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This Mitsubishi 3000GT ‘LM Edition’ Is a Gran Turismo Legend Made Real

Mitsubishi never built this Gran Turismo-only version of its '90s halo car. So, one Norwegian guy is doing it instead.
Gran Turismo Mitsubishi GTO LM Edition made from a 1995 3000GT VR-4
Roger Haalands, The Drive

The Mitsubishi 3000GT has never quite achieved the same renown as its 1990s Japanese peers. Still, between its looks, cutting-edge technology, and starring role in early Gran Turismo games, it wormed its way into the hearts of many. Regardless of why it occupies yours, you’ll be glad to see the 3000GT’s potential realized with this radical, supercharged build that pays tribute to a Gran Turismo icon.

The 3000GT (or GTO, or Dodge Stealth) was Mitsubishi’s answer to the likes of the Toyota Supra and Nissan Skyline GT-R. Combining a twin-turbo V6 with all-wheel drive, adaptive suspension, four-wheel steering, and active aero, it could pass on paper for a modern supercar. But it was a bit too ambitious, because the top-of-the-line 3000GT VR-4 was heavy and complex, and according to owners I’ve talked to, it didn’t have the greatest front suspension. These setbacks both limited its performance and made it tricky to maintain, so there aren’t many people left who are willing to keep these needy machines on the road. Or for that matter, modify—much less to the extreme that Roger Haalands of Norway is, whose creation was brought to our attention by GTPlanet.

The 39-year-old told me of how the 3000GT won him over in Gran Turismo and its sequel, which featured a fictional, Le Mans-ready take on Mitsubishi‘s halo car. The GTO LM Edition (as it was called) was seriously lightened, heightened to more than 600 horsepower, and given downforce to rival a GT1 car of the time. As Haalands put it, “it’s a life goal.”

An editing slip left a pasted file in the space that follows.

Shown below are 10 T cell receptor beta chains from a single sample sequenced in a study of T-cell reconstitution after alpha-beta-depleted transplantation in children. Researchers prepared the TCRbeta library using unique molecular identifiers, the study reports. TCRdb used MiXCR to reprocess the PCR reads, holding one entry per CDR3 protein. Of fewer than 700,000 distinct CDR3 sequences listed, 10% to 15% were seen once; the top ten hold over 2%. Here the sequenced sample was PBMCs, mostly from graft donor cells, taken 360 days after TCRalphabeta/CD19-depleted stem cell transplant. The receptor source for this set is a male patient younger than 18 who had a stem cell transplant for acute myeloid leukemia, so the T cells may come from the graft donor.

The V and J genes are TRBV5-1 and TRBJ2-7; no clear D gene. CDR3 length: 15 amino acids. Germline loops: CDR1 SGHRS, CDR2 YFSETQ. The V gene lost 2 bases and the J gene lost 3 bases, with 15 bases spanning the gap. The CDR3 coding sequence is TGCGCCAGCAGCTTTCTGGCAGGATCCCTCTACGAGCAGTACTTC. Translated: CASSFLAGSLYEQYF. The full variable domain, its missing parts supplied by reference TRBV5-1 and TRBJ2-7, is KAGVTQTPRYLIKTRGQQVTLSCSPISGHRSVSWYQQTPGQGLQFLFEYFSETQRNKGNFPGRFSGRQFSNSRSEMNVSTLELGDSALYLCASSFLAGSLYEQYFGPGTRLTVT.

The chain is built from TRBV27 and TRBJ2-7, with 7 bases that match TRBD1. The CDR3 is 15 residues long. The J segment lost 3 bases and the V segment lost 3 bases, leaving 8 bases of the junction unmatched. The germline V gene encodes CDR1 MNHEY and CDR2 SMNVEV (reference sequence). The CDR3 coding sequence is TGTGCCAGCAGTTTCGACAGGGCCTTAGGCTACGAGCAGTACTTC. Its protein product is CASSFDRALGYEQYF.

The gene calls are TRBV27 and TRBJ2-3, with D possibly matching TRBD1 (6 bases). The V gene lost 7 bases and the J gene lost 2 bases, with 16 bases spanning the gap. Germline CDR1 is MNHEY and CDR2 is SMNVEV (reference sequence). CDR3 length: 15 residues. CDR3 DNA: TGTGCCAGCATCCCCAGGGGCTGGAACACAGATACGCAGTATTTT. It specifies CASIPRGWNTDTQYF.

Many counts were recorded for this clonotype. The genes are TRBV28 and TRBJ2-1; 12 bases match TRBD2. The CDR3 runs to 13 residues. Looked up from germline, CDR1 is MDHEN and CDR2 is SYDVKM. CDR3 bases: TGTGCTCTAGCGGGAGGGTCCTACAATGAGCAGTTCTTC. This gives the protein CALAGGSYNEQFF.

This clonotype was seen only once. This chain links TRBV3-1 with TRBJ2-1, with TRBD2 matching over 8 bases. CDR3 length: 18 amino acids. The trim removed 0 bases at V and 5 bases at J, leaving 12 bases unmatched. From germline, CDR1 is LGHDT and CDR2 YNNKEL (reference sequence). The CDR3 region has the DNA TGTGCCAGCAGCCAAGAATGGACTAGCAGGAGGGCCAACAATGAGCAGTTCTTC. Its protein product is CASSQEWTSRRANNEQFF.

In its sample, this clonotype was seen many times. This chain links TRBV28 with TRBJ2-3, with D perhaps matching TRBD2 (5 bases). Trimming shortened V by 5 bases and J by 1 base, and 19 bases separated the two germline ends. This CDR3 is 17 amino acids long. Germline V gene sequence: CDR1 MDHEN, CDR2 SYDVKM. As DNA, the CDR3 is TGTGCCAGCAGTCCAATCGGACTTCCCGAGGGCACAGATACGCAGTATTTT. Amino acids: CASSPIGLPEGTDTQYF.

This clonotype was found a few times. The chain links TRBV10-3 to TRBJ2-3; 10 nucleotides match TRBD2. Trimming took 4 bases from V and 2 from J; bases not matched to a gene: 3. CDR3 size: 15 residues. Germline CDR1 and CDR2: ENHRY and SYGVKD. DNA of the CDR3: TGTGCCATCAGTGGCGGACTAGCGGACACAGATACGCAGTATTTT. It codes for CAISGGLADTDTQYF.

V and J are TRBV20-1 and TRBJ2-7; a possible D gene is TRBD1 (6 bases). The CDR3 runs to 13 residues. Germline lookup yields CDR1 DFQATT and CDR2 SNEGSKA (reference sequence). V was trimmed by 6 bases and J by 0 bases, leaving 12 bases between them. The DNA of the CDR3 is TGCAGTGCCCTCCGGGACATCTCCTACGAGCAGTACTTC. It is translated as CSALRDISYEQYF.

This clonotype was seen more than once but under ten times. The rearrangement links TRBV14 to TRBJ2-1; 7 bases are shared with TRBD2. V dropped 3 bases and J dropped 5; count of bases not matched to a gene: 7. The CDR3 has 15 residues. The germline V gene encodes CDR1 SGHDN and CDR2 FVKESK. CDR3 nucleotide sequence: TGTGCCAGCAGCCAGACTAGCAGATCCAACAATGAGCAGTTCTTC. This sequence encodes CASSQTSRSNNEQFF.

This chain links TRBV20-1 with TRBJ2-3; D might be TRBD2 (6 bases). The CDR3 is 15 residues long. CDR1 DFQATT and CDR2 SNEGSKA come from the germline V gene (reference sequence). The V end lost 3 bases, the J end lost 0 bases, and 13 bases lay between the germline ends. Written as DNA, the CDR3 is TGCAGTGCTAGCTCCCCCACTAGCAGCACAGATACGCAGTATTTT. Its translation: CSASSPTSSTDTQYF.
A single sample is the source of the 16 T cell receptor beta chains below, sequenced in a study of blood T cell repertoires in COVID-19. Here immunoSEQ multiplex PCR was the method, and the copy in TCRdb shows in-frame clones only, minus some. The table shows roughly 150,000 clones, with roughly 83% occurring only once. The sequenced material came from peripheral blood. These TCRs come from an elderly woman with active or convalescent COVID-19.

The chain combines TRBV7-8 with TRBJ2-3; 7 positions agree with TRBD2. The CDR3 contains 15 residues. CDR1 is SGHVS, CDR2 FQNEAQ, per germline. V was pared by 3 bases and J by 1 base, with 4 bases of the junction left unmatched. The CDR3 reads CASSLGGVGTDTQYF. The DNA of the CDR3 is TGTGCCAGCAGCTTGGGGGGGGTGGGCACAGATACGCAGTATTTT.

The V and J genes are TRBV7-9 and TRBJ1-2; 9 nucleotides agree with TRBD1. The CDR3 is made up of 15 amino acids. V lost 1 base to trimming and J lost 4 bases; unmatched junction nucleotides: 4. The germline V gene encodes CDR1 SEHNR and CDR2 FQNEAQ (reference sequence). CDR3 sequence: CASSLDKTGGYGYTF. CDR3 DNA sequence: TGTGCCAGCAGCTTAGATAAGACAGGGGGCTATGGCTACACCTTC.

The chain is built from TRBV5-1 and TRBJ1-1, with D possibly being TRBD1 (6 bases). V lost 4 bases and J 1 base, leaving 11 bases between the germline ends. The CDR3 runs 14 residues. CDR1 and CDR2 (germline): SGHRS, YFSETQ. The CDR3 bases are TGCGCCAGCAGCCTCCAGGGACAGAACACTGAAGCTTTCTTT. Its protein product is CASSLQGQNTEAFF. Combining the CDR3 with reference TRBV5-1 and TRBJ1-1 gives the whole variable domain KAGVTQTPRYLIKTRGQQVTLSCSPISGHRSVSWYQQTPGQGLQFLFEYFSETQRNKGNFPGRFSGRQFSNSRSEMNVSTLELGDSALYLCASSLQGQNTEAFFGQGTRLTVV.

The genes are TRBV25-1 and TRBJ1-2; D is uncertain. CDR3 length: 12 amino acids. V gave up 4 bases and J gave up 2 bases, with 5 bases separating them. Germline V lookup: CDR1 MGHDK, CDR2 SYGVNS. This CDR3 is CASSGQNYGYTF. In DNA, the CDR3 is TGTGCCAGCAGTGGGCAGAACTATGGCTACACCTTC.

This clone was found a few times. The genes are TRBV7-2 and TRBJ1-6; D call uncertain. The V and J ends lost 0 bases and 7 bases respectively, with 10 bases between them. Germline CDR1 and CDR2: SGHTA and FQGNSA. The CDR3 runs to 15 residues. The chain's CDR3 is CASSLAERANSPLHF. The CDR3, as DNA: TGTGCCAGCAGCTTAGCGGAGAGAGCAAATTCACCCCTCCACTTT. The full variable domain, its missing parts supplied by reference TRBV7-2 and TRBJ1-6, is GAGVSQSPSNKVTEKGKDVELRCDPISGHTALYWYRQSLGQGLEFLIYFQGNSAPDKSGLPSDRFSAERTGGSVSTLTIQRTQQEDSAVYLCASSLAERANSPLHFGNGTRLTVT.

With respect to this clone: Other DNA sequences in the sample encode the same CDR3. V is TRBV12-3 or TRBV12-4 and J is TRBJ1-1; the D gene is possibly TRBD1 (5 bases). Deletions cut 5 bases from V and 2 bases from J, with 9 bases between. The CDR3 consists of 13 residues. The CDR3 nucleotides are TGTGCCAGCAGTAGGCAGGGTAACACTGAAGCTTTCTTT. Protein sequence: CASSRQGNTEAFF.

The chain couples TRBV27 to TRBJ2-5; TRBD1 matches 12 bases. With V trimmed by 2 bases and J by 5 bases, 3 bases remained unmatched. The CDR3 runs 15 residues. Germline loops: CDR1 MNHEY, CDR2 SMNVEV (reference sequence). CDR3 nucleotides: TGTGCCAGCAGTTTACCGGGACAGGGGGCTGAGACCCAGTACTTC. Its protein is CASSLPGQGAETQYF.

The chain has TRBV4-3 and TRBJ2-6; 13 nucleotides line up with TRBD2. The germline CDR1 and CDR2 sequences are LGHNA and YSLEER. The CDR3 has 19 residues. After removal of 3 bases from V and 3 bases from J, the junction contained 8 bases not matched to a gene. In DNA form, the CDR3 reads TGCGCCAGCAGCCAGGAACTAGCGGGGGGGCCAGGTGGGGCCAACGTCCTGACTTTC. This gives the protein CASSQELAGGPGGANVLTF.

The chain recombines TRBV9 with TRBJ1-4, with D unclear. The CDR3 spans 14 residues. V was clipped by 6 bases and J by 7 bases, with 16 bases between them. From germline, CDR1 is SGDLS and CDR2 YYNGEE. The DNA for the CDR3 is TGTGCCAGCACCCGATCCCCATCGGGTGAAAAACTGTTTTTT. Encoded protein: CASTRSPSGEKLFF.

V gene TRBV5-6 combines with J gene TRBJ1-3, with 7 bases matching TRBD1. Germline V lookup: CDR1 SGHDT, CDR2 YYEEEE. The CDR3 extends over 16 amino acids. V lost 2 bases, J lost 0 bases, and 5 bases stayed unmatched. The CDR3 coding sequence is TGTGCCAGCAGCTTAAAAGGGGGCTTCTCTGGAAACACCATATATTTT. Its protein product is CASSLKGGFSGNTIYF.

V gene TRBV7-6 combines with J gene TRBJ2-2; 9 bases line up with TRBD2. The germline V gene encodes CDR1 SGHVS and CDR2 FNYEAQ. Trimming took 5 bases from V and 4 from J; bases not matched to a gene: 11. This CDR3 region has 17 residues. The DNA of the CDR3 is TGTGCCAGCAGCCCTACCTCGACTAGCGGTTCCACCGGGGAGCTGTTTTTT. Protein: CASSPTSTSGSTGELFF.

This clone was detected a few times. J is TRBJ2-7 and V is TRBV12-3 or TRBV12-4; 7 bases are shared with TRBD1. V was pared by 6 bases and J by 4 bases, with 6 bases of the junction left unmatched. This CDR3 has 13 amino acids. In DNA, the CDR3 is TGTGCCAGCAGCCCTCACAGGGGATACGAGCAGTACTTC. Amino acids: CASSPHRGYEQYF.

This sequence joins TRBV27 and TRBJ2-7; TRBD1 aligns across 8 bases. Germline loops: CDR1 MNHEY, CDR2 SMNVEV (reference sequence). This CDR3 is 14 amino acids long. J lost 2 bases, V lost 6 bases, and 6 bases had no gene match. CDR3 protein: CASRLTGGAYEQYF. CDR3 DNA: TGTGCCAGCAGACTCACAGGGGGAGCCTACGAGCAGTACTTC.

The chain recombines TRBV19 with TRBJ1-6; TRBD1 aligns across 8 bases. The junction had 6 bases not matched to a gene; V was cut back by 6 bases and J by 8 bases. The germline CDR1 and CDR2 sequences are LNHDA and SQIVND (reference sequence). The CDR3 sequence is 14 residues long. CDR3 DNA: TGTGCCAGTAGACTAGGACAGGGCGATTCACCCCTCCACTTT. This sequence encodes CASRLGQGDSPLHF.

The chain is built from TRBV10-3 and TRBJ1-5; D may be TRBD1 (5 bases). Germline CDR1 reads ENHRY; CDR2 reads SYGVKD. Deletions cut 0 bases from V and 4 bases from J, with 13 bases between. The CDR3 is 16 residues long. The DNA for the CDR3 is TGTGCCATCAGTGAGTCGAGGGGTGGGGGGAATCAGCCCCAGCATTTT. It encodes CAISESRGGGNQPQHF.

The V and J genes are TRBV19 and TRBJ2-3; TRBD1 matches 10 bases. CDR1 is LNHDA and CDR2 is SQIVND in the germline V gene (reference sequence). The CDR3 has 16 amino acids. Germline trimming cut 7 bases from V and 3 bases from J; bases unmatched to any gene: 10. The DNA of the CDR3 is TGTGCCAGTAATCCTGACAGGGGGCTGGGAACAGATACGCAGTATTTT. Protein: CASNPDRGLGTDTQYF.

“I loved it so much. It was so fast. But [it] never really existed,” Haalands told me. “So I had to build it—my version of it.”

As a Gatebil guy and the builder of a 1,000-hp twin-engined Toyota Starlet, Haaland’s version is authentically batshit. Starting with a 1994 VR-4, Haalands stripped out its overcomplicated tech, doing away with its twin turbos, fancy suspension, four-wheel steering, and active aero. (In a sense, he recreated the simplified MR model.)

Gone is the interior and the entire rear of the unibody, replaced by a roll cage and a tubular rear frame. It now features four-corner Tein suspension, a handmade body, and enormous fixed aero that looks ready for Pikes Peak. All in all, Haalands thinks he can cut a whole fifth of the 3000GT’s weight, reaching a race-ready weight of under 3,000 pounds. But that doesn’t mean the complication is going away—it’ll just be a bit different.

While the engine may do without its turbos, it’ll still be boosted. Haalands plans to install a centrifugal supercharger driven by a second engine that he’ll install where the passenger seat was—a small 1.3-liter from a Mitsubishi Colt. It’ll not just balance the car’s weight distribution, but also run accessories like the alternator to save power for the wheels. The target? 600 horsepower to match the in-game car, though 1,000 hp is also on the horizon.

Haalands aims to have the car done about a year from now, with his goal being to take this marvelous Mitsubishi to hill climbs and time attack events. One day, he hopes to bring it to the Goodwood Festival of Speed too, where it’s hard not to see this 3000GT giving the very fastest cars there a run for their money.

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